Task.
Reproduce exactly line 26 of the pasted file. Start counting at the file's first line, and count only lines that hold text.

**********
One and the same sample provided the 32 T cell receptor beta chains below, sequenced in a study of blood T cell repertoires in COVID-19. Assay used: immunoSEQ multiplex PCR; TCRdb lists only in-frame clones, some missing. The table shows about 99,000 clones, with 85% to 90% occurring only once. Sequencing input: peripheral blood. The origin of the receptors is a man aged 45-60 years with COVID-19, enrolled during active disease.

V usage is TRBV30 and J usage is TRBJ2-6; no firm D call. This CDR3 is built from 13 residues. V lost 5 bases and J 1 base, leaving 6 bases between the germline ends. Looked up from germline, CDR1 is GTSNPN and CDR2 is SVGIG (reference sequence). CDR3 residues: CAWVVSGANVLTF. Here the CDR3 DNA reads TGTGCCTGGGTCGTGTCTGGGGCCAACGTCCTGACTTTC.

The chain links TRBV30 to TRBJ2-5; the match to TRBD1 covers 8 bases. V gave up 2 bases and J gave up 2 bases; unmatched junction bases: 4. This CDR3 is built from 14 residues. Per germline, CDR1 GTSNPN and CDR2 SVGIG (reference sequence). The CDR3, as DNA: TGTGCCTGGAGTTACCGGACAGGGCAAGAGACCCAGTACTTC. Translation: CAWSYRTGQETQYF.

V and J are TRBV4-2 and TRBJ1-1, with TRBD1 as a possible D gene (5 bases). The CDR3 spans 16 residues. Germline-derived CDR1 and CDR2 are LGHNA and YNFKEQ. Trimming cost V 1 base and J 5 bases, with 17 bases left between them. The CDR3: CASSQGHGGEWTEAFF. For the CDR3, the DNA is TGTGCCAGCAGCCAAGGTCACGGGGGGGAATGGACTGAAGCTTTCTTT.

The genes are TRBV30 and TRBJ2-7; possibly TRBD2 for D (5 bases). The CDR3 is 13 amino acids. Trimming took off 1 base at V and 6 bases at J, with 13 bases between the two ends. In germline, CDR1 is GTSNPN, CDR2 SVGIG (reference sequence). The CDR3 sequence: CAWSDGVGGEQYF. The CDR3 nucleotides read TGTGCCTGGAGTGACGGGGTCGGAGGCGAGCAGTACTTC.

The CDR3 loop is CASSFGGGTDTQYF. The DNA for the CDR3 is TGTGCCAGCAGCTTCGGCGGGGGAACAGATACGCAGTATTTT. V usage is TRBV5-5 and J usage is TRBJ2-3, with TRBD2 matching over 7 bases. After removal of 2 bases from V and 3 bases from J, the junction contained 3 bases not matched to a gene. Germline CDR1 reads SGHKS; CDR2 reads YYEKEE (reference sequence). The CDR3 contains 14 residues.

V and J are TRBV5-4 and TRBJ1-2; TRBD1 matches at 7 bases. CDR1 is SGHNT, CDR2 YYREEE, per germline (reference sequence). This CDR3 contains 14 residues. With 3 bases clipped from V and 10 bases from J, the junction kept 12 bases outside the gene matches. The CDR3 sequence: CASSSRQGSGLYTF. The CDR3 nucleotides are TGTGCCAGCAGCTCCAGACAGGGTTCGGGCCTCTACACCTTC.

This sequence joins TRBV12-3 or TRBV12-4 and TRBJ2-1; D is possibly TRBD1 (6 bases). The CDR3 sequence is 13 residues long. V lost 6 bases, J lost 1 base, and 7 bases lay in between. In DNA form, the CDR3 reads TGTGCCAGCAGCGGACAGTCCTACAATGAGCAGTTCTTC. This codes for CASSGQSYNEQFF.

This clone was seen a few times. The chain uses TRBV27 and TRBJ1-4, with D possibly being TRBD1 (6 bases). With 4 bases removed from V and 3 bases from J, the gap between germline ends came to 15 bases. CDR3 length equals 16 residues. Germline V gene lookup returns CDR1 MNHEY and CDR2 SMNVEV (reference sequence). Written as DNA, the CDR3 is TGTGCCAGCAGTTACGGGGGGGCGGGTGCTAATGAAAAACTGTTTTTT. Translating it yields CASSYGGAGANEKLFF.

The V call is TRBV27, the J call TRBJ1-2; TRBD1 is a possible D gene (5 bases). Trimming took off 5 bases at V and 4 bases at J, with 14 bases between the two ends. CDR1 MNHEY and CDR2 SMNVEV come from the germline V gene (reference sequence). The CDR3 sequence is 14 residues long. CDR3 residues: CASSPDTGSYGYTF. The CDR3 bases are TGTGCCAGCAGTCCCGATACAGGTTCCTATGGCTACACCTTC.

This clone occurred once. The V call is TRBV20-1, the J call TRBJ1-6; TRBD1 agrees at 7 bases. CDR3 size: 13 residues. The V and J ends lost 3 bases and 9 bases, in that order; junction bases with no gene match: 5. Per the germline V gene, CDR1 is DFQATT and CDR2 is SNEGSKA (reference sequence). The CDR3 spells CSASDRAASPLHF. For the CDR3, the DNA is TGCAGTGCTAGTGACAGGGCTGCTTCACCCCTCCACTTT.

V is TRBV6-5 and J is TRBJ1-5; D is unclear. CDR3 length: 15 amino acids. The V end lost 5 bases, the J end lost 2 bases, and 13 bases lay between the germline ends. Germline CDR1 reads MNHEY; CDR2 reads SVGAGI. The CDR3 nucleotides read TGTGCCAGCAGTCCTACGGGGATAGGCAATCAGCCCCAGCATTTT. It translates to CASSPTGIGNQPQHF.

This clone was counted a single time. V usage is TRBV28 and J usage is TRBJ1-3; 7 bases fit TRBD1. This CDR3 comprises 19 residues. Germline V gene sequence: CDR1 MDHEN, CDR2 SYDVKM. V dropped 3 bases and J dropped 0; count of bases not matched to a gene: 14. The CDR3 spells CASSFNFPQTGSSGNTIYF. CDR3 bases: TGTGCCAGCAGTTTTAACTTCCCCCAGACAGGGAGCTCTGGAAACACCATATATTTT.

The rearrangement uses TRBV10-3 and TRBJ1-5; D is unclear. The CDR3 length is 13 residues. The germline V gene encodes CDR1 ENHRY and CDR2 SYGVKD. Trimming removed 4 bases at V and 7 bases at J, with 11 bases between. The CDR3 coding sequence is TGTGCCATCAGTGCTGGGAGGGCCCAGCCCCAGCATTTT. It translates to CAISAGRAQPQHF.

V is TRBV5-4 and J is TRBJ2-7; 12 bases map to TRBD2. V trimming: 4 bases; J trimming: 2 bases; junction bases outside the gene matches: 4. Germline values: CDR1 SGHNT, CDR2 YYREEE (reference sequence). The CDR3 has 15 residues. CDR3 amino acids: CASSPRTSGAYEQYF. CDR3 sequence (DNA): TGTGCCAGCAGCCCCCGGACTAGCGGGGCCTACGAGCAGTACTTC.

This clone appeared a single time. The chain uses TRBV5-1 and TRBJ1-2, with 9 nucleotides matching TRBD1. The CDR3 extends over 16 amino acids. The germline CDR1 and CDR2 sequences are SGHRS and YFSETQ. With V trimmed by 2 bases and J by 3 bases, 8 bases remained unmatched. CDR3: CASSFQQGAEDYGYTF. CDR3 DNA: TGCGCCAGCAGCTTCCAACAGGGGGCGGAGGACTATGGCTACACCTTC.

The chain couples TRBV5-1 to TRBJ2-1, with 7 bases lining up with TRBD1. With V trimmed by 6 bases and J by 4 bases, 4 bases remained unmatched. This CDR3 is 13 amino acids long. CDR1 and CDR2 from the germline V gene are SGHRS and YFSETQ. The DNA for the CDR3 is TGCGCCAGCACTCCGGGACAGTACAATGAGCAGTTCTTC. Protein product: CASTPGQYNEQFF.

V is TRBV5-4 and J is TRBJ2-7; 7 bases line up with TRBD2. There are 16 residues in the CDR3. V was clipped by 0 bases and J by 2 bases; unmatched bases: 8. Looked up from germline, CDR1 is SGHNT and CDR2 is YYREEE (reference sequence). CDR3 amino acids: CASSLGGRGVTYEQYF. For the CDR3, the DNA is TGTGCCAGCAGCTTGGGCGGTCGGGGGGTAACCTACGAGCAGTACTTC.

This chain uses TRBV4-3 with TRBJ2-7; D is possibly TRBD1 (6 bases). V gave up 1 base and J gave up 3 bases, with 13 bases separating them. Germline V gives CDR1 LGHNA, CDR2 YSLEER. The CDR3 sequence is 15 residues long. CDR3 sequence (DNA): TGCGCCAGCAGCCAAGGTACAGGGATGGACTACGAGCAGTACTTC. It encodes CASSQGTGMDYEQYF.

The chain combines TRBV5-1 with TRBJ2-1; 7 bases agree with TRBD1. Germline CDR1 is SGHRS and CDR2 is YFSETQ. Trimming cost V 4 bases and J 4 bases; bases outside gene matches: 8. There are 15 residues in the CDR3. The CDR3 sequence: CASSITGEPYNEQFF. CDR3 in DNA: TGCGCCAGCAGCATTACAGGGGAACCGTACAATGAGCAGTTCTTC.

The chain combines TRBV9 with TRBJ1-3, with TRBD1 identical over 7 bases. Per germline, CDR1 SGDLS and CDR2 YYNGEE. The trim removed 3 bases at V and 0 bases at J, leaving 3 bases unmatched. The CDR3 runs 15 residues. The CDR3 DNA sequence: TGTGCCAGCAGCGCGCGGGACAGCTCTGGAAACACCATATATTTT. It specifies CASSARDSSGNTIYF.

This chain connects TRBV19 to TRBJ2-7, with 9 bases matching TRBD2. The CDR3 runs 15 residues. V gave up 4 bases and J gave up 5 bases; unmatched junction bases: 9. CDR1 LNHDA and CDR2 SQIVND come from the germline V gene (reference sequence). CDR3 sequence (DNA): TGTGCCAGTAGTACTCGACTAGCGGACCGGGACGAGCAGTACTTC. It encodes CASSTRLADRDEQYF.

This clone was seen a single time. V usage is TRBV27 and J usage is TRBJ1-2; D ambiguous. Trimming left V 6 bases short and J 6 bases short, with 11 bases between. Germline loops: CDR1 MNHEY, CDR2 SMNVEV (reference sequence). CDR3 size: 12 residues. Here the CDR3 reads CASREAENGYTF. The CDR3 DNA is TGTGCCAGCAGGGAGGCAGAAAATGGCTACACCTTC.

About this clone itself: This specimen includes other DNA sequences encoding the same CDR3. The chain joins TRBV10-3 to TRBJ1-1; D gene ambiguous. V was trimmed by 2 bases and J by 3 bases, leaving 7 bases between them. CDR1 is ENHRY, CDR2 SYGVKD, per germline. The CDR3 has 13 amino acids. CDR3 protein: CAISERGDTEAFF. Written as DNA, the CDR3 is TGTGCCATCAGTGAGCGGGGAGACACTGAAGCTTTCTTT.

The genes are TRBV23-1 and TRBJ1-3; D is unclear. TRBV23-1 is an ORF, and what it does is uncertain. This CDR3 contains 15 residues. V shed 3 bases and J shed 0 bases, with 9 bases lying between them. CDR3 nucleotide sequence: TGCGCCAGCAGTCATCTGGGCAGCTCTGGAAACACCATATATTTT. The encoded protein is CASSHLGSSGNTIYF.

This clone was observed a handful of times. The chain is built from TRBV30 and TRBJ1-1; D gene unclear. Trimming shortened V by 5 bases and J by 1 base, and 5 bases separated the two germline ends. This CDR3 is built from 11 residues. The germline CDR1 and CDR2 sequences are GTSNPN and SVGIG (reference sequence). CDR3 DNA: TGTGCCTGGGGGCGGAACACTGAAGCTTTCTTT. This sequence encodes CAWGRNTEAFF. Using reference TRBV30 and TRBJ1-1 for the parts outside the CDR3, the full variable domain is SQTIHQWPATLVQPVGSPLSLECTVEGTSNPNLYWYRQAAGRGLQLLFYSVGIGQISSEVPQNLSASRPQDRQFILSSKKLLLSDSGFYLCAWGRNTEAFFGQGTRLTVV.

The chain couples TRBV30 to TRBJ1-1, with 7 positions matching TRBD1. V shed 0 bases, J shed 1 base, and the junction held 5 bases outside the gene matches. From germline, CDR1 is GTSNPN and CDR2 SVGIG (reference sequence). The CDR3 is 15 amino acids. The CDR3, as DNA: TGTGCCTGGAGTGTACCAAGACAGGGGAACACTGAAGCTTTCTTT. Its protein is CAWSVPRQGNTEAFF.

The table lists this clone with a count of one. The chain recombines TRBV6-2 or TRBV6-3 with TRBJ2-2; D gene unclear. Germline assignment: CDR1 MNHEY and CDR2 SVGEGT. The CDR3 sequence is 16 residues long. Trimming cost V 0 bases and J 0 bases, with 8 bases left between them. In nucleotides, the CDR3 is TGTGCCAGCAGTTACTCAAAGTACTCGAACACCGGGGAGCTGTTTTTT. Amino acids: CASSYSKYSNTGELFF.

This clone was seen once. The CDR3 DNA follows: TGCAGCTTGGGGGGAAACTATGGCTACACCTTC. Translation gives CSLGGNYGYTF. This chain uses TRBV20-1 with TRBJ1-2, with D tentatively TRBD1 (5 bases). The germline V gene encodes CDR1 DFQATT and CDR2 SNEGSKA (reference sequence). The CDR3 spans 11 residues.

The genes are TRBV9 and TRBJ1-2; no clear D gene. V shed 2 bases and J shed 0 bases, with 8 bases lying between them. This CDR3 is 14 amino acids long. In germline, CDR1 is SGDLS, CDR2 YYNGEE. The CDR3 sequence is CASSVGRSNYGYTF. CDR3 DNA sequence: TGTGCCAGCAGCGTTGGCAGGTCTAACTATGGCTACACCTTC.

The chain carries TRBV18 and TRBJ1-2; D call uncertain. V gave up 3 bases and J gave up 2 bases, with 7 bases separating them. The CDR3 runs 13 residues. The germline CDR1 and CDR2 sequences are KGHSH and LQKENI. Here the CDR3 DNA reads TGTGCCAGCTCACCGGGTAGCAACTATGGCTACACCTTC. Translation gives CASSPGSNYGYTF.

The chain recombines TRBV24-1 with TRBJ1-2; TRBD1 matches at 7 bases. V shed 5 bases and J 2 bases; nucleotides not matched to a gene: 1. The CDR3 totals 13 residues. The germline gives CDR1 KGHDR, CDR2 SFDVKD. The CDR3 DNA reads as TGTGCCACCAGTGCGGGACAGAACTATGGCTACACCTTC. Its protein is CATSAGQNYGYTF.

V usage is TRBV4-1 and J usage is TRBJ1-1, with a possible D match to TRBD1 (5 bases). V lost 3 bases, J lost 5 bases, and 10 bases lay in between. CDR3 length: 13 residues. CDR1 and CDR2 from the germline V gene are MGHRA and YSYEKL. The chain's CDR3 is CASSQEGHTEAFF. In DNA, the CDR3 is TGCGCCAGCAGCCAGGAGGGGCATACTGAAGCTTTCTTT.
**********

This clone was observed a handful of times. The chain is built from TRBV30 and TRBJ1-1; D gene unclear. Trimming shortened V by 5 bases and J by 1 base, and 5 bases separated the two germline ends. This CDR3 is built from 11 residues. The germline CDR1 and CDR2 sequences are GTSNPN and SVGIG (reference sequence). CDR3 DNA: TGTGCCTGGGGGCGGAACACTGAAGCTTTCTTT. This sequence encodes CAWGRNTEAFF. Using reference TRBV30 and TRBJ1-1 for the parts outside the CDR3, the full variable domain is SQTIHQWPATLVQPVGSPLSLECTVEGTSNPNLYWYRQAAGRGLQLLFYSVGIGQISSEVPQNLSASRPQDRQFILSSKKLLLSDSGFYLCAWGRNTEAFFGQGTRLTVV.